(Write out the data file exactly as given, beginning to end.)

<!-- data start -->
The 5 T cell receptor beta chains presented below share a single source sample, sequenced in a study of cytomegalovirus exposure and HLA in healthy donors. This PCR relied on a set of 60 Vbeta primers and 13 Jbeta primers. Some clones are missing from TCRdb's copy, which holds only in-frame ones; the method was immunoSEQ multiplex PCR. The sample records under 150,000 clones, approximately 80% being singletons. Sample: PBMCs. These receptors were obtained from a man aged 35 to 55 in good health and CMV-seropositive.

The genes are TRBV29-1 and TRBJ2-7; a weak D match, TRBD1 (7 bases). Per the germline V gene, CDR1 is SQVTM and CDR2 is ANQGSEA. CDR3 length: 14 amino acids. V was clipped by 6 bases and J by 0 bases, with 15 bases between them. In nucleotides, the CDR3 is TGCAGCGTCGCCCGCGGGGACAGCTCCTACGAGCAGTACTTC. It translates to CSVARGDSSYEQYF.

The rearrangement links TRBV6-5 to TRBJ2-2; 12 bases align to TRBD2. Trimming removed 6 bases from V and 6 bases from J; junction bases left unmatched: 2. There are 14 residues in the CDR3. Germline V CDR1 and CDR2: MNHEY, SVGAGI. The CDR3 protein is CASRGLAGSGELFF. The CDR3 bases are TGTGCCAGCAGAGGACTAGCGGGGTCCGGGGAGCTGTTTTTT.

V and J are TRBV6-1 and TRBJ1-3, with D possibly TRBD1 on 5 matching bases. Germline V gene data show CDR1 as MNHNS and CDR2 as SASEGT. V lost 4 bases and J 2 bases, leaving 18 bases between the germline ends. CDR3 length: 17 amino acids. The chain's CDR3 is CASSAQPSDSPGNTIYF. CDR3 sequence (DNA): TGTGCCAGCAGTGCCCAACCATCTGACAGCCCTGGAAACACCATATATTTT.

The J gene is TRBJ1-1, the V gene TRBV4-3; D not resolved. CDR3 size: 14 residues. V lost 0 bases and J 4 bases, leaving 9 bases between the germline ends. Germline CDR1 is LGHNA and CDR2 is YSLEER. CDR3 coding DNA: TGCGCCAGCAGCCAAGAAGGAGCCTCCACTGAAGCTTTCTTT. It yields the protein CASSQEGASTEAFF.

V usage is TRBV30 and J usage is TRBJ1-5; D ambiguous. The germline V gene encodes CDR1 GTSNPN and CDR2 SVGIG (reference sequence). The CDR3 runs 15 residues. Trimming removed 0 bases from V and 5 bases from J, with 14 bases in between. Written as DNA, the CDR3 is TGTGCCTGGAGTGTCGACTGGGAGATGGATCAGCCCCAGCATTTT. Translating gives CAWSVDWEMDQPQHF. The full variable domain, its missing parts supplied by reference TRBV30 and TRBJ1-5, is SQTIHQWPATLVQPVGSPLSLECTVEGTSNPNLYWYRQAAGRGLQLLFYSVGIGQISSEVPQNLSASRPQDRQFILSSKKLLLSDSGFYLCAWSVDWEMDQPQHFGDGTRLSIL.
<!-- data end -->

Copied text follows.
The 5 T cell receptor beta chains presented below share a single source sample, sequenced in a study of cytomegalovirus exposure and HLA in healthy donors. This PCR relied on a set of 60 Vbeta primers and 13 Jbeta primers. Some clones are missing from TCRdb's copy, which holds only in-frame ones; the method was immunoSEQ multiplex PCR. The sample records under 150,000 clones, approximately 80% being singletons. Sample: PBMCs. These receptors were obtained from a man aged 35 to 55 in good health and CMV-seropositive.

The genes are TRBV29-1 and TRBJ2-7; a weak D match, TRBD1 (7 bases). Per the germline V gene, CDR1 is SQVTM and CDR2 is ANQGSEA. CDR3 length: 14 amino acids. V was clipped by 6 bases and J by 0 bases, with 15 bases between them. In nucleotides, the CDR3 is TGCAGCGTCGCCCGCGGGGACAGCTCCTACGAGCAGTACTTC. It translates to CSVARGDSSYEQYF.

The rearrangement links TRBV6-5 to TRBJ2-2; 12 bases align to TRBD2. Trimming removed 6 bases from V and 6 bases from J; junction bases left unmatched: 2. There are 14 residues in the CDR3. Germline V CDR1 and CDR2: MNHEY, SVGAGI. The CDR3 protein is CASRGLAGSGELFF. The CDR3 bases are TGTGCCAGCAGAGGACTAGCGGGGTCCGGGGAGCTGTTTTTT.

V and J are TRBV6-1 and TRBJ1-3, with D possibly TRBD1 on 5 matching bases. Germline V gene data show CDR1 as MNHNS and CDR2 as SASEGT. V lost 4 bases and J 2 bases, leaving 18 bases between the germline ends. CDR3 length: 17 amino acids. The chain's CDR3 is CASSAQPSDSPGNTIYF. CDR3 sequence (DNA): TGTGCCAGCAGTGCCCAACCATCTGACAGCCCTGGAAACACCATATATTTT.

The J gene is TRBJ1-1, the V gene TRBV4-3; D not resolved. CDR3 size: 14 residues. V lost 0 bases and J 4 bases, leaving 9 bases between the germline ends. Germline CDR1 is LGHNA and CDR2 is YSLEER. CDR3 coding DNA: TGCGCCAGCAGCCAAGAAGGAGCCTCCACTGAAGCTTTCTTT. It yields the protein CASSQEGASTEAFF.

V usage is TRBV30 and J usage is TRBJ1-5; D ambiguous. The germline V gene encodes CDR1 GTSNPN and CDR2 SVGIG (reference sequence). The CDR3 runs 15 residues. Trimming removed 0 bases from V and 5 bases from J, with 14 bases in between. Written as DNA, the CDR3 is TGTGCCTGGAGTGTCGACTGGGAGATGGATCAGCCCCAGCATTTT. Translating gives CAWSVDWEMDQPQHF. The full variable domain, its missing parts supplied by reference TRBV30 and TRBJ1-5, is SQTIHQWPATLVQPVGSPLSLECTVEGTSNPNLYWYRQAAGRGLQLLFYSVGIGQISSEVPQNLSASRPQDRQFILSSKKLLLSDSGFYLCAWSVDWEMDQPQHFGDGTRLSIL.